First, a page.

A difficult problem NASA has faced since the early days of space travel is the need to efficiently filter water. There is a huge cost to carry water into space: When blasting off from a Kennedy Space Center launch pad, the rocket must overcome and escape Earth’s gravity pull. Every pound counts and contributes to more rocket fuel needed to break free of Earth’s gravity pull. Water costs $10,000 per pound and one gallon of water weighs 8.33 pounds! Since astronauts are limited to three gallons a day that costs $249,000 each day---per astronaut. To mitigate this problem, all types of moisture must be recycled into drinking water aboard any spacecraft.
I met an astronaut at NASA Ames Research Center in California during a visit to a laboratory there working on a unique water filtration system. The astronaut met me with a beacon of urine in one hand and a cup of coffee in the other. His comment, with a big smile was, “On the International Space Station (ISS), tonight’s urine is tomorrow morning’s coffee!”
On the ISS, every drop of moisture, from humidity to urine, is filtered, purified, and reused. However, the current system depends heavy upon specialized filtration beds that weigh down resupply missions and need to be swapped out every 90 days. This system unfortunately fails to filter out certain semi-volatile contaminants.
The Advanced Water Recycling group at NASA’s Ames Research Center, developed a possible unique solution which does the job and can ultimately lead to a smaller, low-cost, light weight solution for the ISS and other future endeavors to the Moon and Mars and beyond. Figure 1.
Figure 1 The water recovery component of the Environmental Control and Life Support System or ECLSS (Image from NASA)
There are two key components which make up the ISS Regenerative ECLSS: The Water Recovery System, or WRS, and the Oxygen Generation System, or OGS. The WRS conducts the water purification and filtration process in the ECLSS. From this WRS, commercial companies accessed this technology from NASA and began to adapt it to a simpler Earth-based water treatment system for areas around the world with no access to drinkable water.
NASA's previous research provided the Microbial Check Valve, or MCV, an integral component of the purification and filtration process. This is an iodinated-resin which provides a basic means of controlling microbial growth in water without using any power. By dispensing iodine into the water, an important secondary nutritional function for the populace is an added benefit. This chemical, when added to the diet, is known to promote proper brain functions and maintain bodily hormone levels to regulate cell development and growth. Children who lack iodine in their diets can exhibit growth mental retardation.
There are many, many other people around the world who are forced to use water contaminated by livestock that they sift through a cloth fabric to remove dirt and debris. Clean water, for many people, is too far away from villages which makes transporting that water to their village virtually impossible. See Figure 2.
Figure 2 Shown here are volunteers installing and testing a water purification system in Kendala, Iraq. The Microbial Check Valve is in action here (Image from Concern for Kids)
Mimicking human kidneys
Peter Holme Jensen, CEO and cofounder of the company Aquaporin A/S, commented “Nature is our biggest R&D lab. Whatever discoveries nature has made, they’re quite efficient.” Jensen met Michael Flynn, the lead for the Advanced Water Recycling group at NASA’s Ames Research Center. Flynn introduced a possible solution on which he and his NASA colleagues had been working.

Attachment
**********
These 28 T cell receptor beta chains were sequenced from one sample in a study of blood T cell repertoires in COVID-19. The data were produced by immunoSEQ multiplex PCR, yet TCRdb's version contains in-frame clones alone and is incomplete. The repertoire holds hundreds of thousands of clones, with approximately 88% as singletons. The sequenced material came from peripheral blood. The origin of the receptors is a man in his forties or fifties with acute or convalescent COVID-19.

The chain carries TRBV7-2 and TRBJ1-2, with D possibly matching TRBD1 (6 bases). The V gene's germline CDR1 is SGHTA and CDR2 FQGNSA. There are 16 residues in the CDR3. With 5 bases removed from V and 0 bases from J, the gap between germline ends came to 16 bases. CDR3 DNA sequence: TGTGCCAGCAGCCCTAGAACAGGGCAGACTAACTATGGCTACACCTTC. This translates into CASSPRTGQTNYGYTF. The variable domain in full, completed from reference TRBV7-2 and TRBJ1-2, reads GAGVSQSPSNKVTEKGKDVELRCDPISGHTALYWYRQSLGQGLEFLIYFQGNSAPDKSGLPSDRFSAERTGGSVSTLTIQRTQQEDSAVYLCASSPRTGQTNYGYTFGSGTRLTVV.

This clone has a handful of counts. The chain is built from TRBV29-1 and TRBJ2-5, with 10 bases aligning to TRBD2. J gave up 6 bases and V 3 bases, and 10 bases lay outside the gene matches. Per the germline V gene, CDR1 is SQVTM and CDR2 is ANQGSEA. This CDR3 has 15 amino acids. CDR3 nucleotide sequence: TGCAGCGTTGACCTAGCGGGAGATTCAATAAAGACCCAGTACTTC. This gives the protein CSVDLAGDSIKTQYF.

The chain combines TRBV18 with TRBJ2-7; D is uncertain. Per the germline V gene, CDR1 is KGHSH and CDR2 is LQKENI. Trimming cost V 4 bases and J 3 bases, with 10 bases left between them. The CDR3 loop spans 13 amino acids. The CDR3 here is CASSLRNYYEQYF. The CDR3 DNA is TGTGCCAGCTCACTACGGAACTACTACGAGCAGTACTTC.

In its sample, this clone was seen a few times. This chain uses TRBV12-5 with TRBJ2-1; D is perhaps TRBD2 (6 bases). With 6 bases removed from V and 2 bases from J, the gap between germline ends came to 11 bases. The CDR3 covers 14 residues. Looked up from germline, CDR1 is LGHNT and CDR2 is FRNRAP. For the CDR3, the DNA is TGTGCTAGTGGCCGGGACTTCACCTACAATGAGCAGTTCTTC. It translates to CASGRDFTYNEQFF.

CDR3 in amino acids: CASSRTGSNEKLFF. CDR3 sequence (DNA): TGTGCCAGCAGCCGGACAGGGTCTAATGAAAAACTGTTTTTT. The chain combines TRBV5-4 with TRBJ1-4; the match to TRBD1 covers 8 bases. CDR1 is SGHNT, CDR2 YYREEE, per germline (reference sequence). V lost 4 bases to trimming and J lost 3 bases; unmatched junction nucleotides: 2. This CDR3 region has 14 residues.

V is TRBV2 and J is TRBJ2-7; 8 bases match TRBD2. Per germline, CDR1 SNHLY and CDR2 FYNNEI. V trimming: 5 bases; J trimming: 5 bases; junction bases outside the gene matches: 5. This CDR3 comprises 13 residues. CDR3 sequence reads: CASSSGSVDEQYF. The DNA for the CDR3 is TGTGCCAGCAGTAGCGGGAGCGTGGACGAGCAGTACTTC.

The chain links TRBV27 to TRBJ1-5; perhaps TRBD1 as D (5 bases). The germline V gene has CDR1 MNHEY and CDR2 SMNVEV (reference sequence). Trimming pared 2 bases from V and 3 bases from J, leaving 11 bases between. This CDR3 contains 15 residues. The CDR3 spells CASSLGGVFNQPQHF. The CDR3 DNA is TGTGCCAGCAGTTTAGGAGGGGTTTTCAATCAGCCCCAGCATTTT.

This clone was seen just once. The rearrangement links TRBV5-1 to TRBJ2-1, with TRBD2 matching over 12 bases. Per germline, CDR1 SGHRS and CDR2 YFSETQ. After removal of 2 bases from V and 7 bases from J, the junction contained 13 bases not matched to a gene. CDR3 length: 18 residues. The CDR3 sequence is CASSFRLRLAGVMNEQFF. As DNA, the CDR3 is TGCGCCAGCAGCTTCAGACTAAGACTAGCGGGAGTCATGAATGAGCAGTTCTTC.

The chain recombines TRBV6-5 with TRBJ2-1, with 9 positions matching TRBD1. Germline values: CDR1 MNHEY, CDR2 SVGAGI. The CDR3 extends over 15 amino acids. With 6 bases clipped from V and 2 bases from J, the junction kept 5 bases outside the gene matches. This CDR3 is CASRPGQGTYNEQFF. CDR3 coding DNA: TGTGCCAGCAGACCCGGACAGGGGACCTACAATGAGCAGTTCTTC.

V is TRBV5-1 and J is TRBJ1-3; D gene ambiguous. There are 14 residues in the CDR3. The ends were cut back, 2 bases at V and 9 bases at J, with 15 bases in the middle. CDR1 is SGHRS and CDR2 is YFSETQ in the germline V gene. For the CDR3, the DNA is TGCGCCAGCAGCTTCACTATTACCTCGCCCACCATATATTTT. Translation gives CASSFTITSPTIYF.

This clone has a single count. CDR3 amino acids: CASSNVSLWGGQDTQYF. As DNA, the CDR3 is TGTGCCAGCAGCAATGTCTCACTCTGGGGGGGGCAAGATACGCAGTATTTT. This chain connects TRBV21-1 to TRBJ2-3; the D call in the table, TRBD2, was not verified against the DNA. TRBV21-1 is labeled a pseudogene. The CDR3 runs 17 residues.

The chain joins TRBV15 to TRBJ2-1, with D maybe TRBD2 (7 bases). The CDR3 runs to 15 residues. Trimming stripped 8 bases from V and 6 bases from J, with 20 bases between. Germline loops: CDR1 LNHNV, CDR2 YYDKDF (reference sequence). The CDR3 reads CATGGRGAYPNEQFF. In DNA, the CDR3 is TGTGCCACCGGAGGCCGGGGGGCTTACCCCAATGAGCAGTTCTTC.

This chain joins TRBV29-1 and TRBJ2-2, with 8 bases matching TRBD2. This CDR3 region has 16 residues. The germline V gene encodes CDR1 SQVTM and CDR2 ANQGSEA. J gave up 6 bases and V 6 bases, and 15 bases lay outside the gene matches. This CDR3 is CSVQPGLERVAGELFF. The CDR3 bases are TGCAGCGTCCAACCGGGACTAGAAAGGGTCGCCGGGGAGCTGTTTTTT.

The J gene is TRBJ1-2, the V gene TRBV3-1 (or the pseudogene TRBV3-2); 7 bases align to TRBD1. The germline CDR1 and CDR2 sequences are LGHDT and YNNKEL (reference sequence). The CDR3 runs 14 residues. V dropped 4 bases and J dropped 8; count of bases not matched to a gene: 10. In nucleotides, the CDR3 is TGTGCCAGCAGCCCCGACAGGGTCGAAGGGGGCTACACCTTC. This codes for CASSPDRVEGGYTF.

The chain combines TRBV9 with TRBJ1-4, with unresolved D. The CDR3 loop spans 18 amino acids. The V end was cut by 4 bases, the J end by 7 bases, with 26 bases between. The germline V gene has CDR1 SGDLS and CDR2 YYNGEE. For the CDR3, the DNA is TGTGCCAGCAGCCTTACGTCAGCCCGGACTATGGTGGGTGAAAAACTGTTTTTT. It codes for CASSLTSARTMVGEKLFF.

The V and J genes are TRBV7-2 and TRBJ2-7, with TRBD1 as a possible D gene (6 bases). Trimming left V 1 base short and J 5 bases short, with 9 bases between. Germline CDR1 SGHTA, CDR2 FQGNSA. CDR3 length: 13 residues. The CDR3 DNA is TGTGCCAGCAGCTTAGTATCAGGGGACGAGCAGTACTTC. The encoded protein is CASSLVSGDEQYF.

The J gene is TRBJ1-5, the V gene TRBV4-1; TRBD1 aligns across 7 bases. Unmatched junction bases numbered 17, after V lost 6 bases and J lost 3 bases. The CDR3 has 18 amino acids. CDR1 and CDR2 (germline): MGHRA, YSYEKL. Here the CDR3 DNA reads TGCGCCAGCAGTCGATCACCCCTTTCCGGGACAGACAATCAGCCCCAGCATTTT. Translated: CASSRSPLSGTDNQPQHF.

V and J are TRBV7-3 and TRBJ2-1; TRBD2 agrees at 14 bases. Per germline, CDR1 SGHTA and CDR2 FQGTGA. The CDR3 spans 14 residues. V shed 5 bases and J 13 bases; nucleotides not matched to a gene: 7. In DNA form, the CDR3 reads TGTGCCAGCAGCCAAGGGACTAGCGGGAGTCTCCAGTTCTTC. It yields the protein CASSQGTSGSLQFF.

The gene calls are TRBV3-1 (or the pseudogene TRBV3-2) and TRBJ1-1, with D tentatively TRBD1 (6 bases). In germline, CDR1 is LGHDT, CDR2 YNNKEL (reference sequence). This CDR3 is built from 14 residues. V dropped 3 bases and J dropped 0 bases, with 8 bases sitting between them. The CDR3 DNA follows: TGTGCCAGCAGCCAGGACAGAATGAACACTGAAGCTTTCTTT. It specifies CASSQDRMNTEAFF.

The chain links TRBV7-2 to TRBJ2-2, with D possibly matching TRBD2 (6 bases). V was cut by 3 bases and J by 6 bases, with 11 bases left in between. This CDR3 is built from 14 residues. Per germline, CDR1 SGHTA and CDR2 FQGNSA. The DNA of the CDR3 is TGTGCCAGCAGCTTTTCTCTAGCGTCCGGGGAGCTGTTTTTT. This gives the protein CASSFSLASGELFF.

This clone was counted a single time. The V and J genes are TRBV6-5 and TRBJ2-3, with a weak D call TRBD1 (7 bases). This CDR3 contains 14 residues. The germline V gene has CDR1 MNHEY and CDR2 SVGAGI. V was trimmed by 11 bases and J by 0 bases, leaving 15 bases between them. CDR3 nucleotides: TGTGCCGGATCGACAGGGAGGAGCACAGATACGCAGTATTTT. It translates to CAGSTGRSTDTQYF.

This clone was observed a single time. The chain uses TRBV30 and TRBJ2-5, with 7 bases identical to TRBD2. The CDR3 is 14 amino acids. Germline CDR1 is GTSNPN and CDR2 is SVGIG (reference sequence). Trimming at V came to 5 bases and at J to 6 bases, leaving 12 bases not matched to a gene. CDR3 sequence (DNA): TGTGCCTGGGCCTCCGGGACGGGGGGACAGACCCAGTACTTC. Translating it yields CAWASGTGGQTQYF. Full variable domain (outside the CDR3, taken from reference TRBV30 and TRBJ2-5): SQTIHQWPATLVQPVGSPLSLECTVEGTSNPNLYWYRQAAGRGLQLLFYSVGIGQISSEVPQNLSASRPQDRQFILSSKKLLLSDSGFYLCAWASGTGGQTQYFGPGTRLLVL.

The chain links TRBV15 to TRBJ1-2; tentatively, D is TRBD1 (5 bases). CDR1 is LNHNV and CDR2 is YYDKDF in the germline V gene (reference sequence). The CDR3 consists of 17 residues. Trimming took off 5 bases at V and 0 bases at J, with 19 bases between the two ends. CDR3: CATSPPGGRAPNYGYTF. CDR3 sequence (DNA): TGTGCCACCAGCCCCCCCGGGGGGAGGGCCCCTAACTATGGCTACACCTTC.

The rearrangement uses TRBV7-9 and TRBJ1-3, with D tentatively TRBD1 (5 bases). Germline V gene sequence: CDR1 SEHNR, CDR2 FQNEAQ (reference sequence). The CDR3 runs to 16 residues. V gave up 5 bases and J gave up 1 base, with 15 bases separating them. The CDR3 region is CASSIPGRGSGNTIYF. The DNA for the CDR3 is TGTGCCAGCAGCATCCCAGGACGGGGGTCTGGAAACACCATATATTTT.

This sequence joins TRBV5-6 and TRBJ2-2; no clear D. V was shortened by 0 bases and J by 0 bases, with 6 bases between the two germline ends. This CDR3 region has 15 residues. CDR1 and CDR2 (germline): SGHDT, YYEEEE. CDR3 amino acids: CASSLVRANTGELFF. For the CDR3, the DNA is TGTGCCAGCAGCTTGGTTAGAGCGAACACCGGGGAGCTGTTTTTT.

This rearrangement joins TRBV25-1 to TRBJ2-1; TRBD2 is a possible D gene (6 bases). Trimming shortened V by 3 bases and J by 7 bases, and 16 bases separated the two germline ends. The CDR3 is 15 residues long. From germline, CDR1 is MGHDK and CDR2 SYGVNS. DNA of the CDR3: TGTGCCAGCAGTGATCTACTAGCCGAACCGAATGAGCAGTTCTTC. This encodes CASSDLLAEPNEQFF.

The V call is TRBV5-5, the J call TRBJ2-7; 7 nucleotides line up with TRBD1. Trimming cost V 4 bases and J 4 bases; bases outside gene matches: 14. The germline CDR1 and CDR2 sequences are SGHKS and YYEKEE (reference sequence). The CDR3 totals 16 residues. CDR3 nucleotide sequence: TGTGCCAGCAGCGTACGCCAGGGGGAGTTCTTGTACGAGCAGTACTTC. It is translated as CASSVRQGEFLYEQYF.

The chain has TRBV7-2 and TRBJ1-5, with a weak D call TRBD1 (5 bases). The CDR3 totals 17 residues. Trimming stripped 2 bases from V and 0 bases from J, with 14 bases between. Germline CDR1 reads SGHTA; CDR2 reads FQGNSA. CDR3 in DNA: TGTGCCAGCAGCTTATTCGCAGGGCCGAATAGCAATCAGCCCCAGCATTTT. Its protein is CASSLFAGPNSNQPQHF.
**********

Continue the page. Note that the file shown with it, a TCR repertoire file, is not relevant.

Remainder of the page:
The project was to develop a water filtration system based on aquaporins—the proteins that all living cells use to transfer water through their membranes. Aquaporins enable plant roots to absorb water from soil and also for human kidneys, to filter about 45 gallons of fluid per day from the human body. These proteins are highly selective, so only water passes through and not contaminates.
NASA was interested
Aquaporin provided NASA with test prototypes. Aquaporin works with two basic types of filters:
- Reverse osmosis, which uses pressure to push fluid through a filter.
- Forward osmosis, which operates without any energy or outside influence.
In forward osmosis, with polluted water on one side of a membrane and saltwater on the other, the physics of entropy enable the salt to spread evenly through all the water. However, since the salt cannot pass through the membrane, it draws all the water from the other side of the membrane, leaving only pollutants behind.
When pressure is applied, eventually the membrane will clog. However, during forward osmosis, since pressure is not applied, it acts more like a sponge sucking up water. Therefore membranes have a much lower tendency to clog. This also means forward osmosis can handle very dirty water, eliminating the need for distillation.
Ames successfully tested this solution over the course of three years, using sugar water to extract clean water from urine.
Aquaporin’s branch at NASA’s Ames Research Center hopes to eventually turn their work into a product that will never need replacing, because it will heal itself. By genetically engineering bacteria to produce Aquaporin proteins in a lipid membrane, NASA would be able to create forward osmosis filter with the resilience and regenerative power of the small intestine. Jensen commented that “You can really do horrible things to the intestine. You can swallow a paper clip, and it will fix itself.”
The technology is still 10 to 30 years from feasibility, just in time for deep space travel.